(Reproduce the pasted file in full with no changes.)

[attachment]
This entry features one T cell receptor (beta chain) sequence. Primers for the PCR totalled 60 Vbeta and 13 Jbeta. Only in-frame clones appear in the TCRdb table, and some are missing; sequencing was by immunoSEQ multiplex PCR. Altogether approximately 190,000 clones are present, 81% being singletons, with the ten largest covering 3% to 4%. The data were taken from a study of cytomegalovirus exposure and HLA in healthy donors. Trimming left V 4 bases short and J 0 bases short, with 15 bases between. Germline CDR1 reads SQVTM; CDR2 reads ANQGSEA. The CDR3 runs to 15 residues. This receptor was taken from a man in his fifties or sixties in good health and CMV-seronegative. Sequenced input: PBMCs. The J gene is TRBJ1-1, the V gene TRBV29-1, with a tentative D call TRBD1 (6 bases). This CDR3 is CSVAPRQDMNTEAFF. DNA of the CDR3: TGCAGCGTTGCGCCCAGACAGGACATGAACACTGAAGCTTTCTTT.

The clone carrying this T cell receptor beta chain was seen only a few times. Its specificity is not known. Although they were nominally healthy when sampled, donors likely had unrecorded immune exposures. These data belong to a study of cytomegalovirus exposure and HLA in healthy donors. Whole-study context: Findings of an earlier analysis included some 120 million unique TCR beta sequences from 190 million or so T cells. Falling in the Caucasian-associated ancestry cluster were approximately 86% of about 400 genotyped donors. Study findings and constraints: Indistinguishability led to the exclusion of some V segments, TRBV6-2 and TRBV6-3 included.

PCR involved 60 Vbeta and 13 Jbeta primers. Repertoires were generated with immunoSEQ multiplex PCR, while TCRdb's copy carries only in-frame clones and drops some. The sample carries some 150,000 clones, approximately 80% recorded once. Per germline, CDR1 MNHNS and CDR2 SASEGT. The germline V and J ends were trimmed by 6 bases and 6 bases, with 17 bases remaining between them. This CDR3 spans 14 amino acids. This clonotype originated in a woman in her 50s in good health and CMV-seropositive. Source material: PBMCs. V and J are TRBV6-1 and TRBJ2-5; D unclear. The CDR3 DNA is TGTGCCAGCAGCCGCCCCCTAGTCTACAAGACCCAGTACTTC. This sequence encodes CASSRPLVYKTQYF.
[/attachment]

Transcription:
This entry features one T cell receptor (beta chain) sequence. Primers for the PCR totalled 60 Vbeta and 13 Jbeta. Only in-frame clones appear in the TCRdb table, and some are missing; sequencing was by immunoSEQ multiplex PCR. Altogether approximately 190,000 clones are present, 81% being singletons, with the ten largest covering 3% to 4%. The data were taken from a study of cytomegalovirus exposure and HLA in healthy donors. Trimming left V 4 bases short and J 0 bases short, with 15 bases between. Germline CDR1 reads SQVTM; CDR2 reads ANQGSEA. The CDR3 runs to 15 residues. This receptor was taken from a man in his fifties or sixties in good health and CMV-seronegative. Sequenced input: PBMCs. The J gene is TRBJ1-1, the V gene TRBV29-1, with a tentative D call TRBD1 (6 bases). This CDR3 is CSVAPRQDMNTEAFF. DNA of the CDR3: TGCAGCGTTGCGCCCAGACAGGACATGAACACTGAAGCTTTCTTT.

The clone carrying this T cell receptor beta chain was seen only a few times. Its specificity is not known. Although they were nominally healthy when sampled, donors likely had unrecorded immune exposures. These data belong to a study of cytomegalovirus exposure and HLA in healthy donors. Whole-study context: Findings of an earlier analysis included some 120 million unique TCR beta sequences from 190 million or so T cells. Falling in the Caucasian-associated ancestry cluster were approximately 86% of about 400 genotyped donors. Study findings and constraints: Indistinguishability led to the exclusion of some V segments, TRBV6-2 and TRBV6-3 included.

PCR involved 60 Vbeta and 13 Jbeta primers. Repertoires were generated with immunoSEQ multiplex PCR, while TCRdb's copy carries only in-frame clones and drops some. The sample carries some 150,000 clones, approximately 80% recorded once. Per germline, CDR1 MNHNS and CDR2 SASEGT. The germline V and J ends were trimmed by 6 bases and 6 bases, with 17 bases remaining between them. This CDR3 spans 14 amino acids. This clonotype originated in a woman in her 50s in good health and CMV-seropositive. Source material: PBMCs. V and J are TRBV6-1 and TRBJ2-5; D unclear. The CDR3 DNA is TGTGCCAGCAGCCGCCCCCTAGTCTACAAGACCCAGTACTTC. This sequence encodes CASSRPLVYKTQYF.